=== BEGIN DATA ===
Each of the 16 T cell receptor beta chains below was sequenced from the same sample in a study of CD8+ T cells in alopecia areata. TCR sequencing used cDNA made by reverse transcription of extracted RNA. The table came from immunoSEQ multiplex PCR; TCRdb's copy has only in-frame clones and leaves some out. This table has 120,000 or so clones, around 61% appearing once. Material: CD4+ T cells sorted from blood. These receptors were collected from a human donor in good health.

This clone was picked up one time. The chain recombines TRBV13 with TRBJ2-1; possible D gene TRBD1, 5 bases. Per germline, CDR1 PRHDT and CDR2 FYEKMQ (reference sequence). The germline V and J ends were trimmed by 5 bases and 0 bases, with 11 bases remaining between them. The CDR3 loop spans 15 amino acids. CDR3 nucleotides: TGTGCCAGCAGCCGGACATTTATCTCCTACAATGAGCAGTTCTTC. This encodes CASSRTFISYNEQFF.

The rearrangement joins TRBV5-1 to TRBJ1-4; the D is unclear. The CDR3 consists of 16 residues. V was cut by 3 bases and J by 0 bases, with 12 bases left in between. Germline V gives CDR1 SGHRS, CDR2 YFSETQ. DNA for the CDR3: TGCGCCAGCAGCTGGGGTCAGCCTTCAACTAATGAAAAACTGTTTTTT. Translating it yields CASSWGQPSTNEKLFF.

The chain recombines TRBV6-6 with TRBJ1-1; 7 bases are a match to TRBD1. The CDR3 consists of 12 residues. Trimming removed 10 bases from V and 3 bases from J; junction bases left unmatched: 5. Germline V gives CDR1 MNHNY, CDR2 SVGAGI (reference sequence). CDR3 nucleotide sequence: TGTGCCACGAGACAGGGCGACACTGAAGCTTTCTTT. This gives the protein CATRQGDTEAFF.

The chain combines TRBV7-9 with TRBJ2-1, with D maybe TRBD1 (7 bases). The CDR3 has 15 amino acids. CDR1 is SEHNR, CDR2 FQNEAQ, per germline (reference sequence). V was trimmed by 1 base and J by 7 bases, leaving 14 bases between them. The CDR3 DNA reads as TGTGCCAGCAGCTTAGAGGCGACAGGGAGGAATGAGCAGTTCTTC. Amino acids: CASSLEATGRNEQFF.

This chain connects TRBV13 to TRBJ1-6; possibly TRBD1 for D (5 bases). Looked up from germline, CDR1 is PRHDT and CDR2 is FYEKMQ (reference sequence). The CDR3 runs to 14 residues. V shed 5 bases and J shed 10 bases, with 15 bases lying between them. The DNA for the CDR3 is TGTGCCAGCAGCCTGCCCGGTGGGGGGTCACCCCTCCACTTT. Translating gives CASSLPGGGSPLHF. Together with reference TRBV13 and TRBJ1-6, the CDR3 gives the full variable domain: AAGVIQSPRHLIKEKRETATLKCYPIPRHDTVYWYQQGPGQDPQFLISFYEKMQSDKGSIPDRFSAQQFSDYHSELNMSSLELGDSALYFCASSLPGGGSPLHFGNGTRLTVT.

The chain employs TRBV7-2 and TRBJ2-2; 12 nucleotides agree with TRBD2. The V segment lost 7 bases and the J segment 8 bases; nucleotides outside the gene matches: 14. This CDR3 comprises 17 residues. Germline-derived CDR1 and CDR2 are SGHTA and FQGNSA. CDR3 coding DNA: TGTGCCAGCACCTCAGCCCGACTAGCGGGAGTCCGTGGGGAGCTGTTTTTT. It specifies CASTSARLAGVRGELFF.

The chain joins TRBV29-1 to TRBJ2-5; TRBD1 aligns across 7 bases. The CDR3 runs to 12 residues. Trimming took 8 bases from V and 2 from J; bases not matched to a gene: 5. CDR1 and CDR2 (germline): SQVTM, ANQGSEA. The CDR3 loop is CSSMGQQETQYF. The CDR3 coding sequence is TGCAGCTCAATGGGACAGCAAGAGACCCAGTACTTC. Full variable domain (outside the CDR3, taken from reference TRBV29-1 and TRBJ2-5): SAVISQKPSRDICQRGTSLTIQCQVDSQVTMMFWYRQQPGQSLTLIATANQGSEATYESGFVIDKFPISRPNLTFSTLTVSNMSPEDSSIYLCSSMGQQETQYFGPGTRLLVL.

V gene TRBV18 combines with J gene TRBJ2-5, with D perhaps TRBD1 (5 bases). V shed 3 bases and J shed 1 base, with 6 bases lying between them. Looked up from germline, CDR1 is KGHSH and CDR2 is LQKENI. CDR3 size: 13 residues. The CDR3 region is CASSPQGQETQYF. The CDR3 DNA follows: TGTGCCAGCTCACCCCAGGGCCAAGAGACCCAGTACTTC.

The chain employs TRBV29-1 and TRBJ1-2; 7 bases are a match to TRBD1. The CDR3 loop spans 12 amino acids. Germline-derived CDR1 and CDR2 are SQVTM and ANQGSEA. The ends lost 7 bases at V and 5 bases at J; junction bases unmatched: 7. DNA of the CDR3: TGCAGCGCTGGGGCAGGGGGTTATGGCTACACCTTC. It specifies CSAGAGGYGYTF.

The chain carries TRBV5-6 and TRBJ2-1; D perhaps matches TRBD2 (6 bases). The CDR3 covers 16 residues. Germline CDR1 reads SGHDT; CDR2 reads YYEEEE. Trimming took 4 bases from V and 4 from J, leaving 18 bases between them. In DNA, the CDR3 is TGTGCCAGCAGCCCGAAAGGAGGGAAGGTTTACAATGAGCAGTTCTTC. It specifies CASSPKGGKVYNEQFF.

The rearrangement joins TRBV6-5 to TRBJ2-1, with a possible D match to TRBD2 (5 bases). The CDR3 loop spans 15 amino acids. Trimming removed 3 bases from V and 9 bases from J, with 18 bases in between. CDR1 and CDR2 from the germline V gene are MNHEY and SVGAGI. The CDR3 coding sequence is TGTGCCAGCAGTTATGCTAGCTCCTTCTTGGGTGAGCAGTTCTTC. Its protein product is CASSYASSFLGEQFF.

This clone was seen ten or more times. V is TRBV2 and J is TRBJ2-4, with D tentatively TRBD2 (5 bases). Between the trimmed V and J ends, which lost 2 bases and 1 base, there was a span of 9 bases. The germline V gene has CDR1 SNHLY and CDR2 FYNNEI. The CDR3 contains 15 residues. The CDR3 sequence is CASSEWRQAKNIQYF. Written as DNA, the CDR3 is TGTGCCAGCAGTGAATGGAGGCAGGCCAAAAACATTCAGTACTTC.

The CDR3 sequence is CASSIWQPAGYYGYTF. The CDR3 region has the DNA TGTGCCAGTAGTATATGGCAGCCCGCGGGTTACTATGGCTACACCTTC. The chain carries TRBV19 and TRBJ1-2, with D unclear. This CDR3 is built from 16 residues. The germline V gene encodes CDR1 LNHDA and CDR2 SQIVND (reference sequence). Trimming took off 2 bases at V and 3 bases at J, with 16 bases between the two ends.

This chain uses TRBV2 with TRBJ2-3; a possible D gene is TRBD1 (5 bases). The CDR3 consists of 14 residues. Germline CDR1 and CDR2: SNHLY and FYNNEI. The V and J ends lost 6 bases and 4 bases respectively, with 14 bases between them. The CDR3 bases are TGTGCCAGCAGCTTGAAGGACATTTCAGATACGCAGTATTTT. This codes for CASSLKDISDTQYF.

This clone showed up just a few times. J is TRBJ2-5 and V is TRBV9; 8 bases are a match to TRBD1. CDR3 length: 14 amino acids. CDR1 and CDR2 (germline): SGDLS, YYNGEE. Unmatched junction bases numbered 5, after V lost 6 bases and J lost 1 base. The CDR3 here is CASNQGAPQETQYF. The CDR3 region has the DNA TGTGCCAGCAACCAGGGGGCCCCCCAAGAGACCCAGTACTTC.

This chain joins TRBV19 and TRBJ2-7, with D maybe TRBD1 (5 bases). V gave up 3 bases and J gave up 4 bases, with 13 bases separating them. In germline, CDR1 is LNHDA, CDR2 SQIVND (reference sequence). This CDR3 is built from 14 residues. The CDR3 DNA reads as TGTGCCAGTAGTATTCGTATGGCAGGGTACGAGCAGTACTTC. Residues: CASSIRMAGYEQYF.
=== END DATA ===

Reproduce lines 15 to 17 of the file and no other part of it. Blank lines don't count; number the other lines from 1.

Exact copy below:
This chain uses TRBV2 with TRBJ2-3; a possible D gene is TRBD1 (5 bases). The CDR3 consists of 14 residues. Germline CDR1 and CDR2: SNHLY and FYNNEI. The V and J ends lost 6 bases and 4 bases respectively, with 14 bases between them. The CDR3 bases are TGTGCCAGCAGCTTGAAGGACATTTCAGATACGCAGTATTTT. This codes for CASSLKDISDTQYF.

This clone showed up just a few times. J is TRBJ2-5 and V is TRBV9; 8 bases are a match to TRBD1. CDR3 length: 14 amino acids. CDR1 and CDR2 (germline): SGDLS, YYNGEE. Unmatched junction bases numbered 5, after V lost 6 bases and J lost 1 base. The CDR3 here is CASNQGAPQETQYF. The CDR3 region has the DNA TGTGCCAGCAACCAGGGGGCCCCCCAAGAGACCCAGTACTTC.

This chain joins TRBV19 and TRBJ2-7, with D maybe TRBD1 (5 bases). V gave up 3 bases and J gave up 4 bases, with 13 bases separating them. In germline, CDR1 is LNHDA, CDR2 SQIVND (reference sequence). This CDR3 is built from 14 residues. The CDR3 DNA reads as TGTGCCAGTAGTATTCGTATGGCAGGGTACGAGCAGTACTTC. Residues: CASSIRMAGYEQYF.